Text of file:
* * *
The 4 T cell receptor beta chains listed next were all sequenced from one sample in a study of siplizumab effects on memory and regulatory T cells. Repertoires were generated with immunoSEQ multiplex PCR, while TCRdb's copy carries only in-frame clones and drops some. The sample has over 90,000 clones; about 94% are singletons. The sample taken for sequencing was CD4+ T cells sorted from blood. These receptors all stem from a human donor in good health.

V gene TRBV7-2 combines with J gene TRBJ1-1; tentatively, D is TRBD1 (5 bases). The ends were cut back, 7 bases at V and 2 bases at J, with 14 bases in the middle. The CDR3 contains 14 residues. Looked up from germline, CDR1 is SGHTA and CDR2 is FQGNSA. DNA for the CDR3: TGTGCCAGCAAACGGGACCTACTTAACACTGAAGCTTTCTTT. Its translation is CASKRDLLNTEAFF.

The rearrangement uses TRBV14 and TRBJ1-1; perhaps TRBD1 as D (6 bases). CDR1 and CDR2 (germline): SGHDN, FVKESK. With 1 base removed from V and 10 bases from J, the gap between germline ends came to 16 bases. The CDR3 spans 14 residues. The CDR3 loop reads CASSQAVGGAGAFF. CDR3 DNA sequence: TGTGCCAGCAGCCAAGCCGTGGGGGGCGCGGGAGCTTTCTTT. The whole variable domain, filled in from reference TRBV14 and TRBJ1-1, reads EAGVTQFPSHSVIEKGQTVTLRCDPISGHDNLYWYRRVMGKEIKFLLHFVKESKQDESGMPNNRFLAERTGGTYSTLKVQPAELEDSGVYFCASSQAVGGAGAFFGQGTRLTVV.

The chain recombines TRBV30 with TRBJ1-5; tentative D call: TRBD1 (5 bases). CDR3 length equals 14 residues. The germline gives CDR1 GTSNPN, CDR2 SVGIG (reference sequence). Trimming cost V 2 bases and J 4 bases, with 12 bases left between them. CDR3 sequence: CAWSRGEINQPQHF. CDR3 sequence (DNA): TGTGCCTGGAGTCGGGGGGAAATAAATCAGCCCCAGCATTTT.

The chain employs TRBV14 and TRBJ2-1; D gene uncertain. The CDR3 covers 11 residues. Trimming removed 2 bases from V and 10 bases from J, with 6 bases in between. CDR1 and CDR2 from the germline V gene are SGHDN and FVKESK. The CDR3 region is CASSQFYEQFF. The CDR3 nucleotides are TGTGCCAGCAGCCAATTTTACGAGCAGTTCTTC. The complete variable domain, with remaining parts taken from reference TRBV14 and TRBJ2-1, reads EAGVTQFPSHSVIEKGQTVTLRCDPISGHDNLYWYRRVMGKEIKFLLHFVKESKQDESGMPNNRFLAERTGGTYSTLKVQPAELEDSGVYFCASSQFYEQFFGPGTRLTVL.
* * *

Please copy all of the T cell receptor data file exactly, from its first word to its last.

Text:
The 4 T cell receptor beta chains listed next were all sequenced from one sample in a study of siplizumab effects on memory and regulatory T cells. Repertoires were generated with immunoSEQ multiplex PCR, while TCRdb's copy carries only in-frame clones and drops some. The sample has over 90,000 clones; about 94% are singletons. The sample taken for sequencing was CD4+ T cells sorted from blood. These receptors all stem from a human donor in good health.

V gene TRBV7-2 combines with J gene TRBJ1-1; tentatively, D is TRBD1 (5 bases). The ends were cut back, 7 bases at V and 2 bases at J, with 14 bases in the middle. The CDR3 contains 14 residues. Looked up from germline, CDR1 is SGHTA and CDR2 is FQGNSA. DNA for the CDR3: TGTGCCAGCAAACGGGACCTACTTAACACTGAAGCTTTCTTT. Its translation is CASKRDLLNTEAFF.

The rearrangement uses TRBV14 and TRBJ1-1; perhaps TRBD1 as D (6 bases). CDR1 and CDR2 (germline): SGHDN, FVKESK. With 1 base removed from V and 10 bases from J, the gap between germline ends came to 16 bases. The CDR3 spans 14 residues. The CDR3 loop reads CASSQAVGGAGAFF. CDR3 DNA sequence: TGTGCCAGCAGCCAAGCCGTGGGGGGCGCGGGAGCTTTCTTT. The whole variable domain, filled in from reference TRBV14 and TRBJ1-1, reads EAGVTQFPSHSVIEKGQTVTLRCDPISGHDNLYWYRRVMGKEIKFLLHFVKESKQDESGMPNNRFLAERTGGTYSTLKVQPAELEDSGVYFCASSQAVGGAGAFFGQGTRLTVV.

The chain recombines TRBV30 with TRBJ1-5; tentative D call: TRBD1 (5 bases). CDR3 length equals 14 residues. The germline gives CDR1 GTSNPN, CDR2 SVGIG (reference sequence). Trimming cost V 2 bases and J 4 bases, with 12 bases left between them. CDR3 sequence: CAWSRGEINQPQHF. CDR3 sequence (DNA): TGTGCCTGGAGTCGGGGGGAAATAAATCAGCCCCAGCATTTT.

The chain employs TRBV14 and TRBJ2-1; D gene uncertain. The CDR3 covers 11 residues. Trimming removed 2 bases from V and 10 bases from J, with 6 bases in between. CDR1 and CDR2 from the germline V gene are SGHDN and FVKESK. The CDR3 region is CASSQFYEQFF. The CDR3 nucleotides are TGTGCCAGCAGCCAATTTTACGAGCAGTTCTTC. The complete variable domain, with remaining parts taken from reference TRBV14 and TRBJ2-1, reads EAGVTQFPSHSVIEKGQTVTLRCDPISGHDNLYWYRRVMGKEIKFLLHFVKESKQDESGMPNNRFLAERTGGTYSTLKVQPAELEDSGVYFCASSQFYEQFFGPGTRLTVL.